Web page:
• £1.3 billion Capital DEL increase for FCDO. The main driver of the increase this year is an increase in the FCDO’s ODA allocation for 2023/24; and
  • £2.4 billion Capital DEL reduction for DESNZ; £3.9 billion was provided for the Special Administration Regime (SAR) for Bulb Energy last year, which is not currently repeated. There is an increase in budget of £0.8 billion for Net Zero and other smaller measures that offset this figure.

Parliament’s role in considering Estimates

Before the latest Main Estimates can be approved, Estimates day debates will take place on the floor of the House of Commons. Any backbench member may bid for a topic for one of these debates, which should be linked to the spending, or an aspect of spending, contained in the Main Estimate of a department or other body.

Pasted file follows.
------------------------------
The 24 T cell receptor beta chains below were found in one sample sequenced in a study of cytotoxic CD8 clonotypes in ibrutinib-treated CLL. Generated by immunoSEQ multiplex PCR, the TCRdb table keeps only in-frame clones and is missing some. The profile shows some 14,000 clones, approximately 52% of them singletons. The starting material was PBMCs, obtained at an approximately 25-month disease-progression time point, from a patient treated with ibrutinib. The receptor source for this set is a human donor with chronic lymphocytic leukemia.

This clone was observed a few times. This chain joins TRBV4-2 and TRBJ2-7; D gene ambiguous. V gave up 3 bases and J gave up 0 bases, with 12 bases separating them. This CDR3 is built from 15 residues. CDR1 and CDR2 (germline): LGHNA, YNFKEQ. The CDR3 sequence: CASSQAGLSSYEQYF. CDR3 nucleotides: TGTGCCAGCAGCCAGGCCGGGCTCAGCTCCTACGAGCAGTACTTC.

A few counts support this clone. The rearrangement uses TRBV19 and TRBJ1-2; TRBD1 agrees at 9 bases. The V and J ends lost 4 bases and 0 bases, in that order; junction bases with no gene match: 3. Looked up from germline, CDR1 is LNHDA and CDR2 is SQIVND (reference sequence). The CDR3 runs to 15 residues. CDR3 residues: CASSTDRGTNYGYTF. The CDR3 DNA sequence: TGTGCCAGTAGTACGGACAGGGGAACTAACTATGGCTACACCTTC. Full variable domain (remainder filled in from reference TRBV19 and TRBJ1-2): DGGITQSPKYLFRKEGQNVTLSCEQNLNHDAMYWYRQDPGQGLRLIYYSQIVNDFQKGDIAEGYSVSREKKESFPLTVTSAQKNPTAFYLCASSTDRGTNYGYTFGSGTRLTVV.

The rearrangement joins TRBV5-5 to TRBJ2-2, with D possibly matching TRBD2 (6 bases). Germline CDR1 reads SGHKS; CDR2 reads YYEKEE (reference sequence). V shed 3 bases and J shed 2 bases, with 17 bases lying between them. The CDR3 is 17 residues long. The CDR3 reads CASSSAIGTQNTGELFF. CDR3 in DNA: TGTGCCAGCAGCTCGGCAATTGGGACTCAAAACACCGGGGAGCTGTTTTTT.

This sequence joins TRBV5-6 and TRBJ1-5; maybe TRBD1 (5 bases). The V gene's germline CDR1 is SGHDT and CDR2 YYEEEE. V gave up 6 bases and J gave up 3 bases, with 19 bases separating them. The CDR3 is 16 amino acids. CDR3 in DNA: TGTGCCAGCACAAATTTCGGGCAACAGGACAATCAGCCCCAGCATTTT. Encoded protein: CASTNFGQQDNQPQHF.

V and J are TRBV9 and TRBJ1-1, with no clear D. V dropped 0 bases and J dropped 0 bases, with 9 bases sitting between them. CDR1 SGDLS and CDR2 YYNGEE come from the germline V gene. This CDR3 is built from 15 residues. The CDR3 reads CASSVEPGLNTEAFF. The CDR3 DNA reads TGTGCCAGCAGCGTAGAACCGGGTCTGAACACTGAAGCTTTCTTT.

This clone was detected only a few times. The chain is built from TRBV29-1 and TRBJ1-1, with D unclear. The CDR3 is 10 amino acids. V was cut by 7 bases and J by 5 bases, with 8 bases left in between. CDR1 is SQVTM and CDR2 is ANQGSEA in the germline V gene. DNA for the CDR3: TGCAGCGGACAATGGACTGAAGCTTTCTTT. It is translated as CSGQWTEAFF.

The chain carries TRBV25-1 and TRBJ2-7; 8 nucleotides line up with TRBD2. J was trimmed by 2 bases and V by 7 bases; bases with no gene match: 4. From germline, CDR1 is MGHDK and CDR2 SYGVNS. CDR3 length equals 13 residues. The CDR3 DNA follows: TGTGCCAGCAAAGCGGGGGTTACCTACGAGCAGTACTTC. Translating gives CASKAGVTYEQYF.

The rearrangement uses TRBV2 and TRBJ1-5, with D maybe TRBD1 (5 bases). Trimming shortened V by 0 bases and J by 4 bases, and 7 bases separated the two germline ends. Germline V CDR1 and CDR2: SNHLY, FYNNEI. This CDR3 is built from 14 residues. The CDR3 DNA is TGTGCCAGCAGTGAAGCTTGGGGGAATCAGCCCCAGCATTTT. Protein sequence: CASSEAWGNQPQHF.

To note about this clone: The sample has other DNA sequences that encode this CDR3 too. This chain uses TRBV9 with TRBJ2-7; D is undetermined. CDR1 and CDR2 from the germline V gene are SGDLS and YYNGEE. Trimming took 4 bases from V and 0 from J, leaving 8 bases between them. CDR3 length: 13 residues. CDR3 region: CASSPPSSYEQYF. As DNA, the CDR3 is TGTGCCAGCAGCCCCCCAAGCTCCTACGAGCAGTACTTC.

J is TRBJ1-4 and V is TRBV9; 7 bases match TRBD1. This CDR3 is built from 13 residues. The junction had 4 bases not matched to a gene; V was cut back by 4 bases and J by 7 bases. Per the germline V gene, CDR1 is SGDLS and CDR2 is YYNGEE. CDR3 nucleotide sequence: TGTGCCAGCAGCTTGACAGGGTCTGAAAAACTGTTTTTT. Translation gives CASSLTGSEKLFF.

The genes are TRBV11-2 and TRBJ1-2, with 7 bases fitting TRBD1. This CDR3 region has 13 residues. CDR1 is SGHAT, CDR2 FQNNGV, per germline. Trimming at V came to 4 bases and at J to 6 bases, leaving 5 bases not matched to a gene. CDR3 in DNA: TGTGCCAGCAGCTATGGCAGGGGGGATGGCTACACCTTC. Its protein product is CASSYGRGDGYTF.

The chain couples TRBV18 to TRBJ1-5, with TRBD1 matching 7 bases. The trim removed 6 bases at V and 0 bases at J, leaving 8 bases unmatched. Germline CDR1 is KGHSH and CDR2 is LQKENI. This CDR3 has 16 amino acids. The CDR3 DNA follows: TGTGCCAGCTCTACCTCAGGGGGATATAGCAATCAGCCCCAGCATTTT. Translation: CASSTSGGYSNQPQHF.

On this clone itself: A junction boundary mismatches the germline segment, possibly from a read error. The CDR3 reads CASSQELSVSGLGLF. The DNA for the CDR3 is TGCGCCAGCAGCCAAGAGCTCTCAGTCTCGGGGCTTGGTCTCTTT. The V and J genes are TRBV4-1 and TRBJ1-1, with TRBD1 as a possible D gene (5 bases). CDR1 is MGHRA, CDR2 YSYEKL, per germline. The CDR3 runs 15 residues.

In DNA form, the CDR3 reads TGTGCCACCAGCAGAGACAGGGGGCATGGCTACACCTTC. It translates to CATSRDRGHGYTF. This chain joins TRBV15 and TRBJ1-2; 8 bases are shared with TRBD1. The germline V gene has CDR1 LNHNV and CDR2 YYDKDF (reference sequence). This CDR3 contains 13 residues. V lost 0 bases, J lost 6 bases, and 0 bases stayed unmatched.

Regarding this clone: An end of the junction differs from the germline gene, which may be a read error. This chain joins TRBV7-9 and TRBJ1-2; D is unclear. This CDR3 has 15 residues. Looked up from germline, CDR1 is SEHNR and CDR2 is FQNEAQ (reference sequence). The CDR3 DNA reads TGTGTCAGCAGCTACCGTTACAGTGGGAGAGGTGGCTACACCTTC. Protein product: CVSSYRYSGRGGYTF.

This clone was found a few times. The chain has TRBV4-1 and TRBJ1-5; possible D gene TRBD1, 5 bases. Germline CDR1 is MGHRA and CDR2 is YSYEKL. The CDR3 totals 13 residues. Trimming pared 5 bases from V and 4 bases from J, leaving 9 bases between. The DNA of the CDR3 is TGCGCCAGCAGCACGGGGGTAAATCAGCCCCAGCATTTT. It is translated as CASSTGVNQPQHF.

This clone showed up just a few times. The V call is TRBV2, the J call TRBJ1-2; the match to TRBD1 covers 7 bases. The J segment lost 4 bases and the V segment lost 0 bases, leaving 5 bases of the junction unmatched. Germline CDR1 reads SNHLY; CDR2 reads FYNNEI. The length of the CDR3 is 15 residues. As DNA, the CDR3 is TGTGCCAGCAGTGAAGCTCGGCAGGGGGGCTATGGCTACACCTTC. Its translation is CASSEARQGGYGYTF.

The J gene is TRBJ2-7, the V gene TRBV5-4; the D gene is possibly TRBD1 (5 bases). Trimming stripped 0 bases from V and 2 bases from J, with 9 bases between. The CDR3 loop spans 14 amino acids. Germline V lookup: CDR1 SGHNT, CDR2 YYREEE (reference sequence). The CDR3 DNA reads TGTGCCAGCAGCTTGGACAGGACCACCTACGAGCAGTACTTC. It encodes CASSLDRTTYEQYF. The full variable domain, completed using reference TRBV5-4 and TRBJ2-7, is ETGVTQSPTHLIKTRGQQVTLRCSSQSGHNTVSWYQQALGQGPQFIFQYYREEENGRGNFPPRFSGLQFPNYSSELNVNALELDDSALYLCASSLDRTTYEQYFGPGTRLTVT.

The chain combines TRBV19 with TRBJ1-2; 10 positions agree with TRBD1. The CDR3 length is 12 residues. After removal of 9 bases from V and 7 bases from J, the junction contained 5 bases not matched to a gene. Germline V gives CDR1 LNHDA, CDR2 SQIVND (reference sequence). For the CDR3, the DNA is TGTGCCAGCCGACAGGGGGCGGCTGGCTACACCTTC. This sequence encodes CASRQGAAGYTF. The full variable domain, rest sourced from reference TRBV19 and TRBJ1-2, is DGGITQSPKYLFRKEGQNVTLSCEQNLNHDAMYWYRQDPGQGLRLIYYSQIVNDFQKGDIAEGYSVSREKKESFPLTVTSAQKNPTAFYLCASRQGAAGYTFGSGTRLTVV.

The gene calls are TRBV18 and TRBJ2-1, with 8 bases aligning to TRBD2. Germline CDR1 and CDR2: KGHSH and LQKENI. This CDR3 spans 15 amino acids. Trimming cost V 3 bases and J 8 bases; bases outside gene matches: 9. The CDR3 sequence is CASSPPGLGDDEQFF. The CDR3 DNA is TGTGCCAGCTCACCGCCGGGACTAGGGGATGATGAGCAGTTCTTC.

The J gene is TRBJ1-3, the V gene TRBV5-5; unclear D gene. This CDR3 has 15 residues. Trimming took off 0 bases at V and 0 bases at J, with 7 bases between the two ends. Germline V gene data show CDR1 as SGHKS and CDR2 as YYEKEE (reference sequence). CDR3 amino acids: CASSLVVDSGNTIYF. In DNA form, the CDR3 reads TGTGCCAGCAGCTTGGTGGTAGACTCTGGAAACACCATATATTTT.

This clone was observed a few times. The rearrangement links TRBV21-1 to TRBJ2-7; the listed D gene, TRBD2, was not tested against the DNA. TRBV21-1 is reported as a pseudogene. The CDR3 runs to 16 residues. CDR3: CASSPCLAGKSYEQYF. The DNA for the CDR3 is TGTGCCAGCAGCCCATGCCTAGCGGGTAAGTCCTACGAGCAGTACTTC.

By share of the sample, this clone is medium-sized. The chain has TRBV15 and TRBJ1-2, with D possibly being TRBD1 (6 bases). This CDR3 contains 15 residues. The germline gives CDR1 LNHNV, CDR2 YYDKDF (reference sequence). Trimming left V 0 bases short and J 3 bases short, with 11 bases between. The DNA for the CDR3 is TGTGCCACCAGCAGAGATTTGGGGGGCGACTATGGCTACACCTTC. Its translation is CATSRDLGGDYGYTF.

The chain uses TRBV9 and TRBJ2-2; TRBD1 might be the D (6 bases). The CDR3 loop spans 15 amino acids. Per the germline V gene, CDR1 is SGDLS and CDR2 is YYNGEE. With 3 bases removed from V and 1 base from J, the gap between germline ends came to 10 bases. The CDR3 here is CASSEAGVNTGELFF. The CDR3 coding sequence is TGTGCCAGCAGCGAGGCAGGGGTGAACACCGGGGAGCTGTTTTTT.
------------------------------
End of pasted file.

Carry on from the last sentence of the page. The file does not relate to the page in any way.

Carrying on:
The deadline for debate applications this year was 19 June. The Backbench Business Committee considered bids for debates at a meeting on 20 June, and decisions were announced in the Business Statement on 29 June. Two days of debates on the Main Estimates are expected to take place on 4 and 5 July 2023, as follows (with links to the Library’s debate pack for each one when available):

Following the debates, the House is invited to agree motions on those Estimates selected for debate. Members may agree or reject these motions, or suggest amendments reducing expenditure. There is a further ‘roll up motion’ covering the remaining Estimates, which members may accept or reject. Under the ‘Crown prerogative’, only Government can propose spending, so amendments to increase spending are not permitted.

Once motions have been authorised, a Supply and Appropriation bill is presented. Unlike most bills, there is no committee stage, and as with other financial legislation the House of Lords’ role is purely formal. On receiving Royal Assent, departments are able to draw upon the agreed funds set out in the Act for the purposes Parliament has authorised. Advances from the Contingencies Fund are repaid.